Hormone Therapy for Prostate Cancer

What is Hormone Therapy?

Hormone therapy also known as androgen-deprivation therapy prevents prostate cells being fueled by testosterone. Prostate cancer uses male hormones and tumours don’t usually grow without certain types of hormone. Hormone therapy starves tumours by preventing the release and effects of testosterone within the prostate; it’s important for many advanced prostate cancer patients.

When is Hormone Therapy for Prostate Cancer appropriate?

Patients are ideal candidates for hormone therapy if they have an increased PSA score, have cancer that’s returned following primary radiation treatment/surgery, or whose cancer has breached the prostate. Hormone therapy can also be used to increase the positive outcome of surgery by reducing the size of tumours ahead of scheduled procedures.

Hormone therapy can’t prevent or cure prostate cancer alone and tumours can sometimes develop independently without testosterone. Tumour growth may also be unaffected any effectiveness of the treatment will typically diminish. That said, hormone therapy is a key component in most courses of treatment for advanced prostate cancer and patients whose prostate cancer has returned.

Hormone Therapy
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Hormone Cancer Therapies and techniques


Anti-androgens prevent the effects of testosterone in cancerous prostates, when an increase in testosterone occurs following the use of LHRH agonists. Usually, a combination of anti-androgens and LHRH treatments are used to provide a few years of effective therapy, however the impact decreases over time as cancer cells strengthen and become castrate-resistant.

The rate at which cancer spreads can be slowed despite the short-term effect of anti-androgens. There are also an array of secondary treatments available, including blocker or inhibitor hormone therapies. Metastatic prostate cancer patients should consider the sexual side-effects (less impacting than those of agonist drugs) and alternative cancer treatments.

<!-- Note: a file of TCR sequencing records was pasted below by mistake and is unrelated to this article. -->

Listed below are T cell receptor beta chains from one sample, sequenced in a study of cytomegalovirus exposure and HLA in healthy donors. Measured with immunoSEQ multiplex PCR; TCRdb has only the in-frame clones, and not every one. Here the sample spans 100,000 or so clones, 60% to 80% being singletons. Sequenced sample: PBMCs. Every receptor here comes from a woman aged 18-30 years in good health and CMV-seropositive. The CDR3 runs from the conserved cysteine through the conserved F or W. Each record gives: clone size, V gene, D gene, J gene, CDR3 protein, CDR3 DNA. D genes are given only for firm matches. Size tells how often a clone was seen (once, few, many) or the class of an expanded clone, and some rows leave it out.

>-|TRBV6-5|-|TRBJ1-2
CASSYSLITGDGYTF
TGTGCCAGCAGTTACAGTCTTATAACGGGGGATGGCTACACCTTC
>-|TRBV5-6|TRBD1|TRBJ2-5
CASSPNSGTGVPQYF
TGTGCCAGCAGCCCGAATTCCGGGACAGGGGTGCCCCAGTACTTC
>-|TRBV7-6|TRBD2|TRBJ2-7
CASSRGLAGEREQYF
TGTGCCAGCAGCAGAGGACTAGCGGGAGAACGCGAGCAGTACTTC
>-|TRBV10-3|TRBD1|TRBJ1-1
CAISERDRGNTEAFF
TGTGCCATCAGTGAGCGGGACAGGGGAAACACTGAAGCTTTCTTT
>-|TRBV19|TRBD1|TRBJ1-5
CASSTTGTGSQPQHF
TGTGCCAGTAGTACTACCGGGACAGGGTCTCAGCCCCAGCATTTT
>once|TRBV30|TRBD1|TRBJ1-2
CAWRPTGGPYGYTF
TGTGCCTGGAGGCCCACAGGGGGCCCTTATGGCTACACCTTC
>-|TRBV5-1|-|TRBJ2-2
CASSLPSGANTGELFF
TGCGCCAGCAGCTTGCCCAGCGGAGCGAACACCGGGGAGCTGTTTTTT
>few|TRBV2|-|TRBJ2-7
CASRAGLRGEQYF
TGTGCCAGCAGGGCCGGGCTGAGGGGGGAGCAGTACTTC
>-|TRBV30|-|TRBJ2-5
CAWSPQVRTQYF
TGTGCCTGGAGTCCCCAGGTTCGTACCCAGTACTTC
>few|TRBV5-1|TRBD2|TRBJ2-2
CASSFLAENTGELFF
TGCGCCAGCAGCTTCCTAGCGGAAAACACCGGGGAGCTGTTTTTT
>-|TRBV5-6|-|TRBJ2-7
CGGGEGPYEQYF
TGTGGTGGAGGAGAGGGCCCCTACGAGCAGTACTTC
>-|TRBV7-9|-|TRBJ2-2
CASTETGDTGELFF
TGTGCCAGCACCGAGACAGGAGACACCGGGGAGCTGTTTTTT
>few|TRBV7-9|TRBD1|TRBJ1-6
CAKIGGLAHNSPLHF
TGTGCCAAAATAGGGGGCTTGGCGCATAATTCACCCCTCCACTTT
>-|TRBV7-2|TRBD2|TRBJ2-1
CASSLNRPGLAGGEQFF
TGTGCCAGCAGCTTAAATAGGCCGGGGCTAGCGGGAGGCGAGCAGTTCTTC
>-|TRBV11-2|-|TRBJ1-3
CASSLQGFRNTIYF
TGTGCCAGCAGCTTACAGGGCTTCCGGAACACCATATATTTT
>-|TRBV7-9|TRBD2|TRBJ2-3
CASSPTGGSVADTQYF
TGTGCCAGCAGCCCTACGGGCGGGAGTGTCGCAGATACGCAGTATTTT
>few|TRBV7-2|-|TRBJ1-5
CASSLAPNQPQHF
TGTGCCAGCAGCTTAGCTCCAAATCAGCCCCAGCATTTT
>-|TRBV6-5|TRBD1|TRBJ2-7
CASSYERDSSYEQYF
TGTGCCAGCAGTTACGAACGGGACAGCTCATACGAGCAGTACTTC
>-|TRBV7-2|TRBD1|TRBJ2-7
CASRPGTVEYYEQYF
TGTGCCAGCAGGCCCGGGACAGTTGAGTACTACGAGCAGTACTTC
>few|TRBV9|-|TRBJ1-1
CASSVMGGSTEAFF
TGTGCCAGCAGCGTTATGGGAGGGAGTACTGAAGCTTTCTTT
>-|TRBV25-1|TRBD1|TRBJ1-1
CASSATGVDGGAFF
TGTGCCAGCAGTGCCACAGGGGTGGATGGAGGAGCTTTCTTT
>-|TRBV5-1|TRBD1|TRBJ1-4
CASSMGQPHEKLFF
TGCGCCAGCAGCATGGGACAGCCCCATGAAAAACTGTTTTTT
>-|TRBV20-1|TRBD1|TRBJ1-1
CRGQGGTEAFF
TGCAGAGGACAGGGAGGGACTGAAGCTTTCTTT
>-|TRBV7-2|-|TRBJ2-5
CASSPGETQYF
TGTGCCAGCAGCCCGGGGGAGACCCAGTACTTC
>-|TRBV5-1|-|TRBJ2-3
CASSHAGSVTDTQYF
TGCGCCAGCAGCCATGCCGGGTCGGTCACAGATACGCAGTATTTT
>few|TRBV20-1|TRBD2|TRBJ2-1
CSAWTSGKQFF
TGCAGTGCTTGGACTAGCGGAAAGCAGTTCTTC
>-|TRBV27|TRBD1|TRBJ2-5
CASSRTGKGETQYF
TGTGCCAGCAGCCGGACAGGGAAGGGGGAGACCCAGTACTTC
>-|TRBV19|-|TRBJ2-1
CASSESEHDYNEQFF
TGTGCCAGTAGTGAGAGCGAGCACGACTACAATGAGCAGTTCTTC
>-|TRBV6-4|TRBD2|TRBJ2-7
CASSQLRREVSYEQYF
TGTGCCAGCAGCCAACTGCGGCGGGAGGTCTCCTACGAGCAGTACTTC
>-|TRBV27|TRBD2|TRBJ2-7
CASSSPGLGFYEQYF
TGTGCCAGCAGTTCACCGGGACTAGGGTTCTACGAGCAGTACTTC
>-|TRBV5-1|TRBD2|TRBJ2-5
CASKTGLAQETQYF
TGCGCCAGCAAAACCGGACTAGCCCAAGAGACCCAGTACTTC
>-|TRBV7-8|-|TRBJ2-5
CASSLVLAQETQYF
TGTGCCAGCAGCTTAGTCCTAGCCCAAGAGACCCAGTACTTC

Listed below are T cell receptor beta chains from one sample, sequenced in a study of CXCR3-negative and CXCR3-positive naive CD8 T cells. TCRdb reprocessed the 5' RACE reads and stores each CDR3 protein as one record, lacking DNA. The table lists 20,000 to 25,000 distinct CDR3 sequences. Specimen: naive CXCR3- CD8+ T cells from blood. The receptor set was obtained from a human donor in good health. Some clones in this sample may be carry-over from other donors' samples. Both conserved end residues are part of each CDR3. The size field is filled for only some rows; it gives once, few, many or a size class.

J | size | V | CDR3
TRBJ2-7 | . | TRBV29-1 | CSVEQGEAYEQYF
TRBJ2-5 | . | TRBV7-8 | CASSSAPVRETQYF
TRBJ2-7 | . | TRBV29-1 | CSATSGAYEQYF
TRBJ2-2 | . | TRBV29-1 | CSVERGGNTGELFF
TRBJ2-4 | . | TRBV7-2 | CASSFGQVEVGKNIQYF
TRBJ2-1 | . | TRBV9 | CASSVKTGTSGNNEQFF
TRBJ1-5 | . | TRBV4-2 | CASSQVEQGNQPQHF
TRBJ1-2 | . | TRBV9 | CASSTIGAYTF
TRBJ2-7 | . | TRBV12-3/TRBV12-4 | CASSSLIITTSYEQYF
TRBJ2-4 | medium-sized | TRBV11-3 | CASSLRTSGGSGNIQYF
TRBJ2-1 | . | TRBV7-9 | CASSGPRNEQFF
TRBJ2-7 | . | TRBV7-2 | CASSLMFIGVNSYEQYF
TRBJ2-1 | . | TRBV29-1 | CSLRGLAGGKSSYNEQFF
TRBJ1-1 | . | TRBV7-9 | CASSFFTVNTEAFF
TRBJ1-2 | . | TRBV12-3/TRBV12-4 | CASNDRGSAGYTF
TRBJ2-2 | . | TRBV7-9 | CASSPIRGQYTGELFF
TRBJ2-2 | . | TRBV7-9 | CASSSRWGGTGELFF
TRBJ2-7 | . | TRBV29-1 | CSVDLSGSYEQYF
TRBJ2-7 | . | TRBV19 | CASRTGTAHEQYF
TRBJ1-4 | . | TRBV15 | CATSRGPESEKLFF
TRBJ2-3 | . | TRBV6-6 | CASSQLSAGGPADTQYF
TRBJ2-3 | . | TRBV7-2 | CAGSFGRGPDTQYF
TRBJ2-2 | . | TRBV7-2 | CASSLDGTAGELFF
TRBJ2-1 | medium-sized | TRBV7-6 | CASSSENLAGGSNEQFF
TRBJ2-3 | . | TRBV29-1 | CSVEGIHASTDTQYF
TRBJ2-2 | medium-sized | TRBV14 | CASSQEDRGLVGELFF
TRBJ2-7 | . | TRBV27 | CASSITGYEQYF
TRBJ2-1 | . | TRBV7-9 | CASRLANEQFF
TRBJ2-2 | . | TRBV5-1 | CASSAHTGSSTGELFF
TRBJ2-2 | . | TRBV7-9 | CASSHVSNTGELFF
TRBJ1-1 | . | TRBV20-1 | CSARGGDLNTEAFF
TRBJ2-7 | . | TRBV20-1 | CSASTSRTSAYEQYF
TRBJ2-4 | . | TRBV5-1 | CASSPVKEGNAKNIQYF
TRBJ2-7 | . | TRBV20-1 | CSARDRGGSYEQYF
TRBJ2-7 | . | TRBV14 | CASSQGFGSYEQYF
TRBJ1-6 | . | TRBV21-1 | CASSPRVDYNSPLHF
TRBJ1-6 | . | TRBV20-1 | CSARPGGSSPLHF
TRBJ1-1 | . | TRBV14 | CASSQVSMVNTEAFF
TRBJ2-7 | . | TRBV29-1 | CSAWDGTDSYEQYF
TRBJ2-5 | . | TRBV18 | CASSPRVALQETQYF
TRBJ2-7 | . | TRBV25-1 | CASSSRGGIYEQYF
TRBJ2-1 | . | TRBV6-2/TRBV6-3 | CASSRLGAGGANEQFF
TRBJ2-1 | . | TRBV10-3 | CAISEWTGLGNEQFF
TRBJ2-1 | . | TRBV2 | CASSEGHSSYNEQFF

Inhibitors and Blockers

There is now FDA-approved hormonal medication available to patients with metastatic cancer, which can prevent androgen activity and combat cancer. Treatments for prostate cancer patients who are castrate-resistant are also under development. Best results are achieved when the medication is taken as directed by your doctor; some is taken orally but administration methods vary.

Until complete removal of testosterone is deemed vital few treatments  prevent the adrenal glands from producing testosterone. Treatments can create a tenth of testosterone within the body. Blockers can slow testosterone production by blocking androgen receptors. Inhibitors work in conjunction with steroids by shutting down the adrenal glands.

LHRH Agonists

Prostate cancer patients use LHRH (Luteinizing Hormone-Releasing Hormone) therapy more than any other. LHRH therapy prevents the release of LHRH before testosterone is produced within the body. LHRH agonists involve monthly or annual injections and usually result in a flare or increased testosterone for many weeks following each injection.

LHRH Antagonists

Newer antagonist medications are available that can prevent flares or increases in testosterone and associated PSA scores. LHRH antagonists work by preventing LHRH from acting as a testosterone stimulant. This treatment is only available via injection, although orally administered LHRH antagonists are currently being developed.


An orchiectomy is the irreversible and permanent removal of the testicles; this is important and very effective, as the testes produce nine tenths of the body’s testosterone. Understandably, most men are reluctant at best, often choosing the medication route of treatment, but some do see advantages and prefer to undertake this one cost and time-effective procedure.

Side effects of Hormone Therapy

  • belly fat growth
  • breast enlargement or pain
  • cardiovascular issues
  • changes to cholesterol
  • constipation
  • decreased bone density
  • decreased libido or erectile dysfunction
  • diarrhea
  • higher risk of Alzheimer’s disease or osteoporosis
  • hot flushes
  • impacted learning capacity
  • memory and/or focus
  • weight fluctuation

¹Research, Cancer Research UK, Hormone Therapy, Last Reviewed, 02 Jul 2019

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